After the long slog of winter, pupils at Evelyn Community primary school in Merseyside are getting outside with a mission in mind: to count and record the number of different bird species in the school grounds. The challenge is part of the Big School’s Bird Watch, an event which last year involved 73,000 school children and their teachers.

But the children have been taking an active interest in the wildlife at their school for a while. Since creating a garden in an unused corner of their field more than two years ago, the pupils have attracted a variety of birds. They’ve planted wildflower seeds, created a vegetable plot, made bird nests, and learned about biodiversity. The school has a wicker bird hide and has bought binoculars to encourage bird spotting all year round.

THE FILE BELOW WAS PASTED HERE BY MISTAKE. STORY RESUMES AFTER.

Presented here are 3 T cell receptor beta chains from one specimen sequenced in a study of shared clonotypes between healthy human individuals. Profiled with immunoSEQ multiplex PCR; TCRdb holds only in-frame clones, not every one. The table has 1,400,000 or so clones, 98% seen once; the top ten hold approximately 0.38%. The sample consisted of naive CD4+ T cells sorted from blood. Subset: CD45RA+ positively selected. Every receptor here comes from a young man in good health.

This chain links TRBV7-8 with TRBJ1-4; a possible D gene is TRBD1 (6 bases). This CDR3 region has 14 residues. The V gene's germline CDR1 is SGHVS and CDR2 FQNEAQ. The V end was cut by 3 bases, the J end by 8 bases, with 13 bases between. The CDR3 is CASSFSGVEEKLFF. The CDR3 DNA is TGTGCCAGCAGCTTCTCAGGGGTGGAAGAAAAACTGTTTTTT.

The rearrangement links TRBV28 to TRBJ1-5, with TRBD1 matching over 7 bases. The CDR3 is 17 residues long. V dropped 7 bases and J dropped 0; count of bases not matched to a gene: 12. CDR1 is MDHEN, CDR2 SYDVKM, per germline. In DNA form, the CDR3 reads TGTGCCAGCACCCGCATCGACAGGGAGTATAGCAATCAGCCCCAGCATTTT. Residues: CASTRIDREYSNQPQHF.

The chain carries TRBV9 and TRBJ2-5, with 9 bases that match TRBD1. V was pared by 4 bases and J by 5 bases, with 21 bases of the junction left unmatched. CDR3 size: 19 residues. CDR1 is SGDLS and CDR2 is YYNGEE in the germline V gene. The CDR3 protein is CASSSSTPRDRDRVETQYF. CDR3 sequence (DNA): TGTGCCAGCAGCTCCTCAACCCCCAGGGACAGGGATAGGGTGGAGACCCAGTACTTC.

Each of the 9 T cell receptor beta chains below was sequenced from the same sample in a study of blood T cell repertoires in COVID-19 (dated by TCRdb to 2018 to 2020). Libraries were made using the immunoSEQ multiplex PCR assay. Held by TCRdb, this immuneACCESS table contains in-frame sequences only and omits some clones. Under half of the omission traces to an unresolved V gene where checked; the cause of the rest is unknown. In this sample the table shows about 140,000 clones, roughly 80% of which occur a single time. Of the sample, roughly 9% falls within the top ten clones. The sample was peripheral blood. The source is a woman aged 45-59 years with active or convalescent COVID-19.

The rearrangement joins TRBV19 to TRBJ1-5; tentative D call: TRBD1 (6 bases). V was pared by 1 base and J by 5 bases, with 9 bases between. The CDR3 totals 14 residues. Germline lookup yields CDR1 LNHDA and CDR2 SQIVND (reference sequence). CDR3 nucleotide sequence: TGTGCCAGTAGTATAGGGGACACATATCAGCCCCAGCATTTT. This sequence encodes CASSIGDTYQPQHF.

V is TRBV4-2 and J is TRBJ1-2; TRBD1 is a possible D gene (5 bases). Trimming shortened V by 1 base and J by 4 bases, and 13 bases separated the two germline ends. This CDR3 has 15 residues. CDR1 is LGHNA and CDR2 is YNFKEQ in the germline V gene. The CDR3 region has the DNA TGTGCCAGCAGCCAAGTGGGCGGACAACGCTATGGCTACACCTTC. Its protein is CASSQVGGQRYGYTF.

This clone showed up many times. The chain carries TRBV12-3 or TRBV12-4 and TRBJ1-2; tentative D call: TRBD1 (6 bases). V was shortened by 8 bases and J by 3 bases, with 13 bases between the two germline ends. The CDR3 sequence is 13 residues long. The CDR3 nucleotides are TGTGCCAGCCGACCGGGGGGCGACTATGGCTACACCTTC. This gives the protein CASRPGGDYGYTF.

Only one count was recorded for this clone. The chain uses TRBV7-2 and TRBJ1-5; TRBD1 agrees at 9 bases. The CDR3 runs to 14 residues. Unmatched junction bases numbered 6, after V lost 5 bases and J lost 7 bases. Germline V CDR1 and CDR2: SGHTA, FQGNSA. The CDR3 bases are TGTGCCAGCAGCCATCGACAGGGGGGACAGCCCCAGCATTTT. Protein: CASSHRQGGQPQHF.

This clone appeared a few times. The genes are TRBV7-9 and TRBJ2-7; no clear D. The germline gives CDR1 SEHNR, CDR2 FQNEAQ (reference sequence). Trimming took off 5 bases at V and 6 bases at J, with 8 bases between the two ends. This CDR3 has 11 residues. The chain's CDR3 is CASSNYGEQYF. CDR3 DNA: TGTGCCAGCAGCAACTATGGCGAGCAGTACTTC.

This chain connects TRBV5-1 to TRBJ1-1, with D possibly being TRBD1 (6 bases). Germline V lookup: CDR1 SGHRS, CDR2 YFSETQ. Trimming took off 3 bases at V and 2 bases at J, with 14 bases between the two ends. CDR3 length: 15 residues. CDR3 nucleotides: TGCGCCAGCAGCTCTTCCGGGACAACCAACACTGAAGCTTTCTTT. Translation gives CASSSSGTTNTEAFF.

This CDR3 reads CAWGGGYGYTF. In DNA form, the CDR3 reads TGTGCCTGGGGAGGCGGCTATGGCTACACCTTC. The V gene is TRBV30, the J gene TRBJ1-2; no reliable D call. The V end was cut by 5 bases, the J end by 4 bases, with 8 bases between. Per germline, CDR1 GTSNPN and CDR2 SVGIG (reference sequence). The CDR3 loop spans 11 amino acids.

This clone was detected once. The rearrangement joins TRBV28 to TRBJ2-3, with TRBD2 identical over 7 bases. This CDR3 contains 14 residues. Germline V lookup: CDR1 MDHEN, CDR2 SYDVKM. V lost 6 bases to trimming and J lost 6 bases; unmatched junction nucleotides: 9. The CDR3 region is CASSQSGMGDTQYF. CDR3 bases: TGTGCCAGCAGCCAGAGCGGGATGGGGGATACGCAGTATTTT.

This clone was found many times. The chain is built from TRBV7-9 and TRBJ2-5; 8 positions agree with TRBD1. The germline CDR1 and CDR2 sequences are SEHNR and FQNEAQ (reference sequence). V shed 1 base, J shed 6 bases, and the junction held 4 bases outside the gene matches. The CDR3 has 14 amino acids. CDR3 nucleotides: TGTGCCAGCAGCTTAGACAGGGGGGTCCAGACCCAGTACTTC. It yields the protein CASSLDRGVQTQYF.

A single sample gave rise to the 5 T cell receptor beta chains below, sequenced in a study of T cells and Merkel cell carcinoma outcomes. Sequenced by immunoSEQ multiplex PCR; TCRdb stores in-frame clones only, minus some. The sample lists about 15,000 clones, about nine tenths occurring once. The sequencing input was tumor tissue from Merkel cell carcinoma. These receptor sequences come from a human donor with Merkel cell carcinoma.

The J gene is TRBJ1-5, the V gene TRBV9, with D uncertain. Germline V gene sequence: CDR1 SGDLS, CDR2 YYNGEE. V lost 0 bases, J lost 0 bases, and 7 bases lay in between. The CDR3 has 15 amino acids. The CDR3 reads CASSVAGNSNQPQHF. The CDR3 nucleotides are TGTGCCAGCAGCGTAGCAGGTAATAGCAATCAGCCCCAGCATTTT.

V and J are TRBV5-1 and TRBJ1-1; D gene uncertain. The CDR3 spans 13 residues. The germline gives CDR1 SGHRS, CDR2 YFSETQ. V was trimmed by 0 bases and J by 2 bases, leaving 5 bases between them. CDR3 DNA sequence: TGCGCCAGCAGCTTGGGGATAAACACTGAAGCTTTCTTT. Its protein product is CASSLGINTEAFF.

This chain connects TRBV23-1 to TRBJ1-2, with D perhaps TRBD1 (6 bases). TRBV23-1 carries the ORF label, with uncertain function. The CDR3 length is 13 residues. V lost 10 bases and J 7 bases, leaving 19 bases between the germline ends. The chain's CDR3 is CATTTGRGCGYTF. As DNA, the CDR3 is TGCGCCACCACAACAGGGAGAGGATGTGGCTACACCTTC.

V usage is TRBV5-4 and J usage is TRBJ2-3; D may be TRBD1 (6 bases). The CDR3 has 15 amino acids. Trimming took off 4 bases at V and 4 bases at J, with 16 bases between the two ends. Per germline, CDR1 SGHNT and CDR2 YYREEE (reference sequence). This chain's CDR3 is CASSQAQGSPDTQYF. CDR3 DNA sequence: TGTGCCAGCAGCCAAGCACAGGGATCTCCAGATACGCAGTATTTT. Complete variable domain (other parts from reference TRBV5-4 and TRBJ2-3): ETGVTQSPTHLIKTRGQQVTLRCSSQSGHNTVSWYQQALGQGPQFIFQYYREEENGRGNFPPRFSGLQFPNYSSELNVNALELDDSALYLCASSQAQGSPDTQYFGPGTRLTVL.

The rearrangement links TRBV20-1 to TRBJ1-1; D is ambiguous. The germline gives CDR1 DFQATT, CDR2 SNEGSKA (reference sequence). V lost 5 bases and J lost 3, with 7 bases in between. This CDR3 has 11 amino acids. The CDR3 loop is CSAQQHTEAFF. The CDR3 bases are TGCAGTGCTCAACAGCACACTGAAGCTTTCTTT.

The school’s headteacher, Carole Arnold, says the impact of the children’s work on biodiversity in the garden has been significant. A group of 12 children spend time in the garden each week, for a full term, before giving a new group their turn. “Our school field had absolutely no birds at all [before]. It’s really given the children a love of wildlife,” she says.

Many kids don’t know how life cycles work, or can’t connect what they see in the garden to the food in supermarkets.

The number of schools using gardens and the natural world to teach students continues to increase. The campaign for school gardening, a programme run by the Royal Horticultural Society (RHS), now has 20,000 school members, with 81% growing plants specifically to attract wildlife and pollinators.

Read more on the importance of teaching children about nature by Emma Sheppard at The Guardian